Boone v. Saul

Filing 17

ORDER granting 12 Motion for Summary Judgment; denying 14 Motion for Summary Judgment and the Commissioners decision is REVERSED. This matter is REMANDED for a new hearing pursuant to Sentence Four of 42 U.S.C. § 405(g).3. Signed by Senior Judge Graham Mullen on 4/27/2021. (eef)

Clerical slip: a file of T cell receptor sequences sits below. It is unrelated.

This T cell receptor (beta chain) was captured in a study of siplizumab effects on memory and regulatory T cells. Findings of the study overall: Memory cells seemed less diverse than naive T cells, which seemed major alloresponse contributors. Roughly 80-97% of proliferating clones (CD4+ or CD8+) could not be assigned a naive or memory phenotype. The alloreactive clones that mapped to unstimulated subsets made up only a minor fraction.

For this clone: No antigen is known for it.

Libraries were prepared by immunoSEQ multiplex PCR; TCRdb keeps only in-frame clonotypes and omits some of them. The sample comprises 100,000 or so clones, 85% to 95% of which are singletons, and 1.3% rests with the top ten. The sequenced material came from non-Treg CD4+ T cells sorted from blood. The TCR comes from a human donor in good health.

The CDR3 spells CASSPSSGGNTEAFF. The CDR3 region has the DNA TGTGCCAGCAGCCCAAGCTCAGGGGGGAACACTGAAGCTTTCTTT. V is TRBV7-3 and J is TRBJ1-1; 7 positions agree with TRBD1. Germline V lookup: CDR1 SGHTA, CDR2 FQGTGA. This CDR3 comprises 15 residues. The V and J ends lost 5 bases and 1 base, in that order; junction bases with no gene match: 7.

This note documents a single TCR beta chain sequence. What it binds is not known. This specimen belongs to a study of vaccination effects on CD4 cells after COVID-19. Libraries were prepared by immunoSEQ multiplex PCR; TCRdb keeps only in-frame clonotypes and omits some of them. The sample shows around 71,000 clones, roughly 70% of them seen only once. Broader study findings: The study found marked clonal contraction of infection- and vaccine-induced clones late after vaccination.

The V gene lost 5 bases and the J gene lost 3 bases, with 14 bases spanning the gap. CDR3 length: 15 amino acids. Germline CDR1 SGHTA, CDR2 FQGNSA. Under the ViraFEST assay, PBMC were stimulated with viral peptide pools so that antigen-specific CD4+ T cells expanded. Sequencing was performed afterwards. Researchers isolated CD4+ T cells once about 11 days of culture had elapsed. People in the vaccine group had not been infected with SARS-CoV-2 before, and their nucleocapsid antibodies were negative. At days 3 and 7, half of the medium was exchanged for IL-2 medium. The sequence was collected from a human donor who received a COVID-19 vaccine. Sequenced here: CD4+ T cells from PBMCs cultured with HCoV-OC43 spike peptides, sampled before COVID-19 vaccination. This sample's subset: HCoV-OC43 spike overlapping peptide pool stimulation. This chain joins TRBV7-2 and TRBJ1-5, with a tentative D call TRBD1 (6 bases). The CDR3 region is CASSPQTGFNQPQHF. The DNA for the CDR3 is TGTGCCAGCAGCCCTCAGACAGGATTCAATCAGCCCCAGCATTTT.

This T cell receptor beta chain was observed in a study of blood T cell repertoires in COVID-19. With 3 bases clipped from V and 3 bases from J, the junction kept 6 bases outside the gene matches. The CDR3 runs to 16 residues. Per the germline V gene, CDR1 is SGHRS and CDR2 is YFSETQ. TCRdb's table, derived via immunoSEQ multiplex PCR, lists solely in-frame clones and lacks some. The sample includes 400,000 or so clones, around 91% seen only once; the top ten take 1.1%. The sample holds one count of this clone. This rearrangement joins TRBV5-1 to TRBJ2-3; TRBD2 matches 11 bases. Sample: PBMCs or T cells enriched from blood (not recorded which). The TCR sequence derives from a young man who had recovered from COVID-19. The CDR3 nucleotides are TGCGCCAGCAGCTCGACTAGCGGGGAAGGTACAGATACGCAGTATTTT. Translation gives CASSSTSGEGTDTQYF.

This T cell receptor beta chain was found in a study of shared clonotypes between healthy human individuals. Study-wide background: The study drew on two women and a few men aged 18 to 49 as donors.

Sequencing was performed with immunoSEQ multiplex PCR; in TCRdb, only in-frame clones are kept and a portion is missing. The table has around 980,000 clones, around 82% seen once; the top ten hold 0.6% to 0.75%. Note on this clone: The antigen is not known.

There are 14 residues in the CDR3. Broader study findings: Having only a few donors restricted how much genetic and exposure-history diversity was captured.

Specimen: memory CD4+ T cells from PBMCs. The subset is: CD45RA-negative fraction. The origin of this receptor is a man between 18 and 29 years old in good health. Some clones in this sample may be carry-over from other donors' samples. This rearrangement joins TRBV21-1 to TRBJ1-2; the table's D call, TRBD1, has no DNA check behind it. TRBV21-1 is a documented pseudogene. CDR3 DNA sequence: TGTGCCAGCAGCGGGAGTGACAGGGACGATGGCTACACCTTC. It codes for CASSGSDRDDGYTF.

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IN THE UNITED STATES DISTRICT COURT FOR THE WESTERN DISTRICT OF NORTH CAROLINA ASHEVILLE DIVISION CIVIL ACTION NO. 1:20-CV-00094-GCM-DCK CATHERINE FORTNER BOONE, Plaintiff, v. ORDER ANDREW M. SAUL, Defendant. THIS MATTER comes before the Court on Plaintiff’s Motion for Summary Judgment (ECF Doc. 12) and Defendant’s Motion for Summary Judgment (ECF Doc. 14), as well as the parties’ briefs and exhibits. Having fully considered the written arguments, administrative record, and applicable authority, the Court finds that Defendant’s decision to deny Plaintiff Social Security benefits is not supported by substantial evidence. Accordingly, the Court will grant Plaintiff’s Motion for Summary Judgment; deny Defendant’s Motion for Summary Judgment; reverse the Commissioner’s decision; and remand this matter for further proceedings consistent with this Order. I. FACTUAL BACKGROUND In a decision dated January 8, 2019, the ALJ found Plaintiff had the following severe impairments: parsonage turner syndrome; cervical spondylosis; positive Tinel’s left upper extremity; fibromyalgia; obesity; rheumatoid arthritis; connective tissue disease; and neuropathy. Tr. at 15. The ALJ also noted Plaintiff was diagnosed and treated for Stage I ovarian cancer, but the condition was not a severe impairment. Id. Based on records of mild adjustment disorder arising out of anxiety and other reports of anxiety, the ALJ also considered Plaintiff’s mental impairments but found they were not severe. Id. at 16. Mentally, the ALJ found that Plaintiff had: no impairment in the ability to understand, remember, and apply information; no impairment in interacting with others; no more than mild limitations in concentration, persistence, and maintaining pace; and no more than mild limitations in ability to adapt or manage herself. Id. In making this finding, the ALJ gave great weight to two state agency psychological consultants’ opinions that found Plaintiff did not have a severe mental impairment. Id. The ALJ found that Plaintiff had the residual functional capacity (“RFC”) 1 to perform sedentary work except that she “can occasionally reach above the shoulder level with the right upper extremity; frequently finger, feel, and handle with both upper extremities; and she should avoid all exposure to workplace hazards.” Id. at 17. The ALJ concluded that Plaintiff was capable of performing past relevant work as a secretary, which is listed as a sedentary, skilled (SVP 6) occupation. Id. at 24. Alternatively, the ALJ also found that there are other jobs that exist in significant numbers in the national economy that Plaintiff could perform. Id. at 25. Therefore, the ALJ found that Plaintiff was not disabled, as defined by the Social Security Act, for the relevant period of time. Id. at 26. Any additional relevant facts are set forth in the discussion below. II. PROCEDURAL BACKGROUND The Court adopts the procedural history as stated in the parties’ briefs. Plaintiff filed the present action on April 20, 2020. In her Motion for Summary Judgment, Plaintiff argues that The Social Security Regulations define “Residual Functional Capacity” as “what [a claimant] can still do despite his limitations.” 20 C.F.R. § 404.1545(a). The Commissioner is required to “first assess the nature and extent of [the claimant’s] physical limitations and then determine [the claimant’s] Residual Functional Capacity for work activity on a regular and continuing basis.” 20 C.F.R. § 404.1545(b). 1 substantial evidence does not support the ALJ’s decision because: (1) the ALJ failed to provide an accurate and logical bridge between the evidence presented and her conclusion that Plaintiff’s testified limitations were not supported by the evidence when the ALJ used “boilerplate language” in her reasoning; and (2) the ALJ failed to give appropriate weight to opinions expressed by the vocational expert. III. STANDARD OF REVIEW The Social Security Act, 42 U.S.C. § 405(g) and § 1383(c)(3), limits this Court's review of a final decision of the Commissioner to: (1) whether substantial evidence supports the Commissioner’s decision, Richardson v. Perales, 402 U.S. 389, 390, 401 (1971); and (2) whether the Commissioner applied the correct legal standards. Hays v. Sullivan, 907 F.2d 1453, 1456 (4th Cir. 1990); see also Hunter v. Sullivan, 993 F.2d 31, 34 (4th Cir. 1992) (per curiam). The District Court does not review a final decision of the Commissioner de novo. Smith v. Schweiker, 795 F.2d 343, 345 (4th Cir. 1986); King v. Califano, 599 F.2d 597, 599 (4th Cir. 1979); Blalock v. Richardson, 483 F.2d 773, 775 (4th Cir. 1972). As the Social Security Act provides, “[t]he findings of the [Commissioner] as to any fact, if supported by substantial evidence, shall be conclusive.” 42 U.S.C. § 405(g). In Smith v. Heckler, the Fourth Circuit noted that “[s]ubstantial evidence has been defined as being ‘more than a scintilla and do[ing] more than creat[ing] a suspicion of the existence of a fact to be established. It means such relevant evidence as a reasonable mind might accept as adequate to support a conclusion.’” 782 F.2d 1176, 1179 (4th Cir. 1986) (quoting Richardson, 402 U.S. at 401); see also Seacrist v. Weinberger, 538 F.2d 1054, 1056–57 (4th Cir. 1976) (“We note that it is the responsibility of the [Commissioner] and not the courts to reconcile inconsistencies in the medical evidence”). The Fourth Circuit has long emphasized that it is not for a reviewing court to weigh the evidence again, nor to substitute its judgment for that of the Commissioner, assuming the Commissioner’s final decision is supported by substantial evidence. Hays, 907 F.2d at 1456; see also Schweiker, 795 F.2d at 345; Blalock, 483 F.2d at 775. Indeed, this is true even if the reviewing court disagrees with the outcome, so long as there is “substantial evidence” in the record to support the final decision below. Lester v. Schweiker, 683 F.2d 838, 841 (4th Cir. 1982). IV. DISCUSSION The question before the ALJ was whether Plaintiff became disabled at any time. 2 A five-step process, known as sequential review, is used in determining whether a Social Security claimant is disabled. A disability claim is evaluated pursuant to the following five-step analysis: (1) Whether the claimant is engaged in substantial gainful activity; (2) Whether the claimant has a severe medically determinable impairment, or a combination of impairments that is severe; (3) Whether the claimant’s impairment or combination of impairments meets or medically equals one of the Listings in 20 C.F.R. Part 404, Subpart P, Appendix 1; (4) Whether the claimant has the RFC to perform the requirements of her past relevant work; and (5) Whether the claimant is able to do any other work, considering her RFC, age, education, and work experience. Under the Social Security Act, 42 U.S.C. § 301, et seq., the term “disability” is defined as an “inability to engage in any substantial gainful activity by reason of any medically determinable physical or mental impairment which can be expected to result in death or which has lasted or can be expected to last for a continuous period of not less than 12 months . . . .” Pass v. Chater, 65 F. 3d 1200, 1203 (4th Cir. 1995). 2 20 C.F.R. §§ 404.1520(a)(4)(i)–(v). In this case, the ALJ determined Plaintiff was not disabled at Step Four in the sequential evaluation process, and the ALJ alternatively found Plaintiff would also not be disabled at Step Five. The Court first turns to Plaintiff’s argument that the ALJ’s reasoning is insufficient to find that the RFC assessment is supported by substantial evidence. If an ALJ does not find that the claimant’s impairment or combination of impairments meets or equals an Appendix 1 listing, then the ALJ must conduct an RFC assessment prior to Step Four of the sequential analysis. In determining the RFC, the ALJ must conduct a function-by-function assessment of a claimant’s severe and non-severe medically determinable impairments. SSR 96-8p; 20 C.F.R. § 404.1545(a)(2); 20 C.F.R. § 416.945(a)(2). An RFC assessment must include a narrative describing how the evidence supports each conclusion and must “build an accurate and logical bridge” from the evidence to the ALJ’s conclusion. Monroe v. Colvin, 826 F.3d 176, 189 (4th Cir. 2016) (quoting Clifford v. Apfel, 227 F.3d 863, 872 (7th Cir. 2000)). Such narrative should also discuss the evidence the ALJ found credible and why the ALJ found that evidence credible. Id. Remand may be appropriate when “an ALJ fails to assess a claimant’s capacity to perform relevant functions, despite contradictory evidence in the record, or where other inadequacies in the ALJ’s analysis frustrate meaningful review.” Id. at 188 (quoting Mascio v. Colvin, 780 F.3d 632, 636 (4th Cir. 2015)). There is no categorical rule requiring remand where an ALJ does not perform an explicit function-by-function analysis. Id. Additionally, mild mental limitations do not per se trigger the Mascio requirements. Hardy v. Berryhill, No. 3:16-CV-00746-FDW, 2018 WL 1385412, at *5 (W.D.N.C. Mar. 19, 2018) (distinguishing Mascio because it related to moderate limitations and citing four other opinions that discuss how Mascio does not per se apply to mild limitations). However, a finding of mild limitations at Step Two and then a complete failure to discuss mental limitations in the RFC assessment raises Mascio concerns. Reinhardt v. Colvin, No. 3:14–cv–00488–MOC, 2015 WL 1756480, at *3 (W.D.N.C. Apr. 17, 2015); see also Hardy, 2018 WL 1385412, at *5 (finding no reason to remand where the case was unlike Reinhardt in that the ALJ had not entirely failed to discuss mental limitations in the RFC assessment, and citing two other cases that distinguished themselves from Reinhardt for the same reason). Here, Plaintiff alleges that the ALJ’s narrative is insufficient to allow for meaningful review of her RFC assessment, largely because the ALJ used “boilerplate reasoning” in finding that Plaintiff’s testified limitations were not supported by the evidence. The ALJ’s decision stated: After careful consideration of the evidence, the undersigned finds that the claimant’s medically determinable impairments could reasonably be expected to cause the alleged symptoms; however, the claimant’s statements concerning the intensity, persistence and limiting effects of these symptoms are not entirely consistent with the medical evidence and other evidence in the record for the reasons explained in this decision. Tr. at 18. Plaintiff argues that this language was unexplained, while Defendant contends that the ALJ gave specific examples supporting this finding. See id. at 19–24. Indeed, the ALJ cited voluminous evidence to support her findings regarding Plaintiff’s physical RFC. What gives pause for concern is that the ALJ in Step Two weighed the evidence and found that Plaintiff had nonsevere mental limitations, including no more than mild limitations in concentration, persistence, and maintaining pace, and no more than mild limitations in ability to adapt or manage herself, but the ALJ did not discuss Plaintiff’s mental limitations in the RFC assessment. Nevertheless, Defendant argues that because Plaintiff’s mental impairments were no more than mild, and because the ALJ gave great weight at Step Two to the opinions of the state agency psychological consultants that opined Plaintiff did not have severe mental limitations, the RFC assessment is not deficient. See Linares v. Colvin, No. 5:14–CV–00120, 2015 WL 4389533, at *3 (W.D.N.C. July 17, 2015) (“Because the ALJ based his RFC finding, in part, on the function-by- function analysis of the State agency consultant, the ALJ’s function-by-function analysis complied with SSR 96–8p.”). But RFC assessments must discuss severe and non-severe limitations, as well as the Plaintiff’s testimony regarding the intensity, persistence and limiting effects of Plaintiff’s symptoms, and at best, the Court here is left to guess how the ALJ concluded that Plaintiff’s nonsevere mental limitations and alleged symptoms did not translate into a work-related limitation. The ALJ’s analysis frustrates meaningful review, and the Court cannot conclude that the ALJ’s RFC assessment is supported by substantial evidence. For the reasons stated herein, the Court concludes that remand is necessary. The Court recognizes that it has not addressed all assignments of error set forth by Plaintiff. However, because remand is needed, the Court does not find it necessary to address any remaining issues. By ordering remand pursuant to sentence four of 42 U.S.C. § 405(g), the Court does not forecast a decision on the merits of Plaintiff’s application for disability benefits. See Patterson v. Comm’r of Soc. Sec. Admin., 846 F.3d 656, 663 (4th Cir. 2017). “Under § 405(g), ‘each final decision of the Secretary [is] reviewable by a separate piece of litigation,’ and a sentence-four remand order ‘terminate[s] the civil action’ seeking judicial review of the Secretary’s final decision.” Shalala v. Schaefer, 509 U.S. 292, 299 (1993) (quoting Sullivan v. Hudson, 490 U.S. 877, 892 (1989)). V. ORDER IT IS THEREFORE ORDERED: 1. Plaintiff’s Motion for Summary Judgment (ECF Doc. 12) is GRANTED; Defendant’s Motion for Summary Judgment (ECF Doc. 14) is DENIED; and the Commissioner’s decision is REVERSED. This matter is REMANDED for a new hearing pursuant to Sentence Four of 42 U.S.C. § 405(g).3 2. The Clerk is directed to send copies of this Memorandum and Order to counsel for the parties. SO ORDERED. Signed: April 27, 2021 3 Sentence Four authorizes “a judgment affirming, modifying, or reversing the decision . . . with or without remanding the cause for a rehearing.” Sullivan, 490 U.S. at 884 (quoting 42 U.S.C. § 405(g)).